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Who among us hasn’t wished for the stock-picking savvy of Warren Buffett? The stock portfolio of the legendary investor has significantly outperformed the market during his 60- year investing career. Buffett’s advice is so highly regarded that an wealthy avid follower recently paid $2.6 million just to have lunch with him (the “fee” went to charity, of course).
Of course, given 60 years, billions of dollars to invest and ready access to America’s leading CEOs, it’s possible that some of us could develop his stock-picking acumen. However, there is a quicker path to success… To invest like Buffett, it’s not necessary to be him. You simply need to know how he picks stocks, which is information he readily shares.
I selected three stocks from among Buffett’s top 10 holdings. I think any of them would be great picks for a long-term investor.
1. Coca-Cola Co.(NYSE: KO)
Coca-Cola has the No. 1 selling soda brand worldwide and an industry-leading 42% market share. Coke is the company’s best-known product, but Coca-Cola also has 13 other brands (such as Minute Maid and Sprite) that generate more than $1 billion in annual sales.
In the past five years, Coca-Cola has increased earnings by 20%, dividends by 10% and produced a 33% ROE, which is more than twice the S&P 500 average ROE of 15%. Coca-Cola currently pays out only 34% of earnings, leaving plenty of room for dividend growth.
Although the current yield isn’t huge, Coca-Cola more than makes up for it with consistent dividend growth. Dividends have increased for 49 years in a row, including this April, when Coca-Cola raised the dividend by 7% to an annual rate of $1.88.
When Buffett purchased his Coca Cola stake in 1994, the stock traded near $18 and paid a $0.10 dividend. His original investment was $1.3 billion. Buffett anticipates receiving dividends of at least $376 million this year — a 29% return on his original investment — and that’s just from the dividends. He also expects Coca-Cola’s dividends to double within 10 years. If that happens, his annual dividend income will return nearly 60% of his original investment.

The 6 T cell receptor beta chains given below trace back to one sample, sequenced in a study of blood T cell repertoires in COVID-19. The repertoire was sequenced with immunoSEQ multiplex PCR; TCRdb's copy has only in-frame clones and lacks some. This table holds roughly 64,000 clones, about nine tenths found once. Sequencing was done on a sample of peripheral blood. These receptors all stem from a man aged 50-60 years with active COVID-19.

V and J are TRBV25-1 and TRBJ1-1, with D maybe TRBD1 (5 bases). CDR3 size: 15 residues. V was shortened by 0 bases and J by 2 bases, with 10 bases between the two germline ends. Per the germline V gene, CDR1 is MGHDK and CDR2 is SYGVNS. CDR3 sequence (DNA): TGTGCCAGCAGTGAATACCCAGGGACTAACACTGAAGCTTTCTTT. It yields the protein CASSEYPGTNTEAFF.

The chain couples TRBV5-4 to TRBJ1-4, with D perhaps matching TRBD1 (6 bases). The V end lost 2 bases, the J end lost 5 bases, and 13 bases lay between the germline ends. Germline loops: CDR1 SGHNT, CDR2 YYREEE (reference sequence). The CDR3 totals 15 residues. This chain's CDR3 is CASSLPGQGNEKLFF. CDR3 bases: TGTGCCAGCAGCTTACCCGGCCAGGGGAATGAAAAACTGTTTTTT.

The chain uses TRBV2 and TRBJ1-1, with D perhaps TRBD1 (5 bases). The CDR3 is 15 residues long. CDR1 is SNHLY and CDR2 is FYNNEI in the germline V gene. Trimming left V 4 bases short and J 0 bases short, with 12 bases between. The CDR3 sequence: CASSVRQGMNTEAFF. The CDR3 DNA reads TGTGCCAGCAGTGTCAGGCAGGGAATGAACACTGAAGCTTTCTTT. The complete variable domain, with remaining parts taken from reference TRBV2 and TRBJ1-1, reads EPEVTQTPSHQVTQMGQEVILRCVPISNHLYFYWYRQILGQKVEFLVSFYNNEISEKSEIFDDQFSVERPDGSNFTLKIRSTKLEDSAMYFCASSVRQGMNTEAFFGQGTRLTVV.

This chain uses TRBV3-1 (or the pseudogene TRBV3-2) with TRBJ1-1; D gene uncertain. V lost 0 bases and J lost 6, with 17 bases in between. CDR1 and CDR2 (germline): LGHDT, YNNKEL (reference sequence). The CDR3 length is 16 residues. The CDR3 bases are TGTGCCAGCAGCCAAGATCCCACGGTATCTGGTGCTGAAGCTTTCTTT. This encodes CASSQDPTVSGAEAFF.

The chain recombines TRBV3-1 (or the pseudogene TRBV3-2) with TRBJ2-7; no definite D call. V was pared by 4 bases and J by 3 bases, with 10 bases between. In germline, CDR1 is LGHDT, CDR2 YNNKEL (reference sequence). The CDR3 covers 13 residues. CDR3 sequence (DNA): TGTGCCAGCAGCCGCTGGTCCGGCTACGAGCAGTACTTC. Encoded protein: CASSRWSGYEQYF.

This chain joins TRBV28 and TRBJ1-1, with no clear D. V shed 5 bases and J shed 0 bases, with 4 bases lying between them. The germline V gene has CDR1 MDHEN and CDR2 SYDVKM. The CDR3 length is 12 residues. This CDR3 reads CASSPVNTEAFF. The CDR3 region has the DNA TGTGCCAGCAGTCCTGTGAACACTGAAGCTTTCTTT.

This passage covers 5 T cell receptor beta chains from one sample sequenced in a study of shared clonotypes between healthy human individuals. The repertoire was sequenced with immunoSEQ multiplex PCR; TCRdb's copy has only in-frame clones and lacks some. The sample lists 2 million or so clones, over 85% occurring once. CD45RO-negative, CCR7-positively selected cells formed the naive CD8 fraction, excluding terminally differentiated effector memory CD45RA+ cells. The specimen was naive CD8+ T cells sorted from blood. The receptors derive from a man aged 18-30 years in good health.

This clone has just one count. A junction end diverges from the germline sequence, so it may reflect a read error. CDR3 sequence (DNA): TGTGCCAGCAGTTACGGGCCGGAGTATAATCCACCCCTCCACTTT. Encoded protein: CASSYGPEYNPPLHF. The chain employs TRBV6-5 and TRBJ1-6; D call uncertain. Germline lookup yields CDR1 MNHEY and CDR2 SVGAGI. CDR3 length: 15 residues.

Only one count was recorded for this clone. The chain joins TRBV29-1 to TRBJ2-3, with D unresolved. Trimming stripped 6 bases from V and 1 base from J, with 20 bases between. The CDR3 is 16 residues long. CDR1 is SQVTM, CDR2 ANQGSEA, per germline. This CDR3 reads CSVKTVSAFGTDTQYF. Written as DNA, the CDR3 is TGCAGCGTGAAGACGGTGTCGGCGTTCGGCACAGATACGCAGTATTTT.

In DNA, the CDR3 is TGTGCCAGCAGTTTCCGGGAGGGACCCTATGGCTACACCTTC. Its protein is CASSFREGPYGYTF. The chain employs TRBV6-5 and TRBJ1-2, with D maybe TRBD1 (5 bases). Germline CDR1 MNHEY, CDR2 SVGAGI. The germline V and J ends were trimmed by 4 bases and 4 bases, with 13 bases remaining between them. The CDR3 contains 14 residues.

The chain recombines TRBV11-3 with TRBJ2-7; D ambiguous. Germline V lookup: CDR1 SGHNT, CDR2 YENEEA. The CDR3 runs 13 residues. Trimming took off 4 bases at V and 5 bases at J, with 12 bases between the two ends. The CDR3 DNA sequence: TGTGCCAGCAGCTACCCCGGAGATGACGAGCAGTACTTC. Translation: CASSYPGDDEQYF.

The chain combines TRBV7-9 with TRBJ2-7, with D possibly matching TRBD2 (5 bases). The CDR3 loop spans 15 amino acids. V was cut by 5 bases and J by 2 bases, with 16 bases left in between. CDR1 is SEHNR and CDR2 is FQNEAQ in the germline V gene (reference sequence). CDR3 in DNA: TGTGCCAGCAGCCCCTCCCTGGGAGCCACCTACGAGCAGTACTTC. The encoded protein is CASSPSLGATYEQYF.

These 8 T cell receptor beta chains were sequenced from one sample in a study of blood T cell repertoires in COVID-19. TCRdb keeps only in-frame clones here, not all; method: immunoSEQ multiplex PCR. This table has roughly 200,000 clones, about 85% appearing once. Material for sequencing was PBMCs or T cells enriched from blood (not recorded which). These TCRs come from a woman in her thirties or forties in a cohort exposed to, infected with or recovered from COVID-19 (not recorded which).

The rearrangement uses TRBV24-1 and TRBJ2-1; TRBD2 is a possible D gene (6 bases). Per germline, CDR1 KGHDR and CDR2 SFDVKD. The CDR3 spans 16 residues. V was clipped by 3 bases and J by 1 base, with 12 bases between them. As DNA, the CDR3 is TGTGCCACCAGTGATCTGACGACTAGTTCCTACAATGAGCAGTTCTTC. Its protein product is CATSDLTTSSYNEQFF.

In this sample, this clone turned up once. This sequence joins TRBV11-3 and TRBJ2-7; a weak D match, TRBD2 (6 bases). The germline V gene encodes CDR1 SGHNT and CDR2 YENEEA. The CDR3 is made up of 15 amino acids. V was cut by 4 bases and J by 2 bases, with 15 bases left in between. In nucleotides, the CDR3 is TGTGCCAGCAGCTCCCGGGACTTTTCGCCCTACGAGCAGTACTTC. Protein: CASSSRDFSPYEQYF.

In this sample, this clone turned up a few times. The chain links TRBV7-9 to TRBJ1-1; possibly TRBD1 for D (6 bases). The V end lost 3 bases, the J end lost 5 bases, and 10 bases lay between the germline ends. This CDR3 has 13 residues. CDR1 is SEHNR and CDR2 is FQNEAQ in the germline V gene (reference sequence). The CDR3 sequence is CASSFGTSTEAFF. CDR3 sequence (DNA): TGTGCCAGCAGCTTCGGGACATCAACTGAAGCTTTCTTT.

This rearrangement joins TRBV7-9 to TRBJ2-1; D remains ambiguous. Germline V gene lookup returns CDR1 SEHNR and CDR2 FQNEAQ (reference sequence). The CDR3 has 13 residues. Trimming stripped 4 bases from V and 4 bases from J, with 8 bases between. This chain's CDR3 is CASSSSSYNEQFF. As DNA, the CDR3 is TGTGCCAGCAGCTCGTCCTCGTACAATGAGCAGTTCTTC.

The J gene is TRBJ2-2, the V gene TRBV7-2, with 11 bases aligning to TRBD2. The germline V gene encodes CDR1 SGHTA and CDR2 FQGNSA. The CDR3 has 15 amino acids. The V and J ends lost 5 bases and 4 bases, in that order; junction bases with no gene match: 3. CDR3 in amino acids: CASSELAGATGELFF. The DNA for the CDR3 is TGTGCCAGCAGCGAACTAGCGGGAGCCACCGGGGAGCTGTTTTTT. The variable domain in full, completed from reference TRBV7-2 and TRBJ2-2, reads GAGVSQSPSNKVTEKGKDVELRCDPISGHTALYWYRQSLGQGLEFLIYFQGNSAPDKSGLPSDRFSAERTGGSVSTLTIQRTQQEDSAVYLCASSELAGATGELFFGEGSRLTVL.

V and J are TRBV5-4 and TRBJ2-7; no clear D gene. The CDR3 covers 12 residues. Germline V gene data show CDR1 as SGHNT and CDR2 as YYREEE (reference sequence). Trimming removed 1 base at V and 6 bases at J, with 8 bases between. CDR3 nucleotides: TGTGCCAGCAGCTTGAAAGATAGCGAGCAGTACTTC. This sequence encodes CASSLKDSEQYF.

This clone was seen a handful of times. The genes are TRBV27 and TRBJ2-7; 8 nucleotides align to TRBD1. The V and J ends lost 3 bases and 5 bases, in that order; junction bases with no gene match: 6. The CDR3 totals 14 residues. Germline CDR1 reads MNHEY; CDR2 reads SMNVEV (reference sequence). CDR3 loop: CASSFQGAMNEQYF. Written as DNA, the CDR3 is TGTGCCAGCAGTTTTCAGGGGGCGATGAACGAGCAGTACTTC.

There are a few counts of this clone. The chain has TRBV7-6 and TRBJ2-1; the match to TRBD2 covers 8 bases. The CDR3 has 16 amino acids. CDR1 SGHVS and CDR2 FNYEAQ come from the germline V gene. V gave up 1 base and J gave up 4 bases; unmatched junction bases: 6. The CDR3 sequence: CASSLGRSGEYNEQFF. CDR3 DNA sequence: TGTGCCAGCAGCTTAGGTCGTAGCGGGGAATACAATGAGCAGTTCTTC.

2. Proctor & Gamble (NYSE: PG)
Procter & Gamble owns many of the best-known brands in household products, such as Pampers diapers, Tide detergent, Crest toothpaste and Duracell batteries, to name a few. The company owns 23 brands, each generating at least $1 billion in sales. The company ranks No. 26 on the Fortune 500 list.
Because of its dominant brands and diversified portfolio, Procter & Gamble is able to deliver steady growth through good times and bad. In the past five years, the company has delivered 9% earnings growth, 12% dividend gains and an above-average ROE of 17%.
Procter & Gamble has been paying dividends consistently for 120 years and has raised the dividend every year for the past 55 years. The current annual rate is $2.10. The most recent quarterly dividend increase was nearly 9% and the dividend payout ratio is about 50%. Proctor & Gamble shares are valued at a multiple of just 17 times earnings, which is less than half of the average of 37 for the household goods sector.
Buffett’s original $464 million investment was in Gillette in 1989, before the company was acquired by Procter & Gamble in 2005. His dividend income from this investment will likely exceed $152 million this year, which represents a 32% yield on his original investment.
3. Johnson & Johnson (NYSE: JNJ)
Johnson & Johnson is the world’s largest medical device business and the eighth largest pharmaceutical firm. The company holds either the No. 1 or No. 2 market share in most of its product areas. Johnson & Johnson sells more than 100 drugs, including seven drugs that each produce more than $1 billion in annual sales. A steady stream of new products will drive future results; 25% of product sales last year were from products introduced within the past five years.
The company’s earnings have grown for 27 straight years. Dividends have increased 49 years in a row, including a 6% increase in April, to an annual rate of $2.28. In the past five years, earnings have grown 7% and dividends by 11%. ROE averaged 27% in the past five years — impressive, even by pharmaceutical industry standards.
Johnson & Johnson shares are priced at a P/E multiple of 15 and carry a deep discount to the pharmaceutical industry’s average of 25. In the spring of last year, Buffett took advantage of a price dip, triggered by recalls of Tylenol, Motrin and Benadryl, to add $1 billion worth of stock to his position.
Action to take–> Any of these steady-eddies should provide reliable dividend growth and increasing yields for long-term investors. More aggressive long-term investors also seeking capital gains should pay particular heed to Johnson & Johnson, which is currently valued near its 5-year low on a P/E basis and at a 40% discount to industry competitors.
–Lisa Springer Source: StreetAuthority
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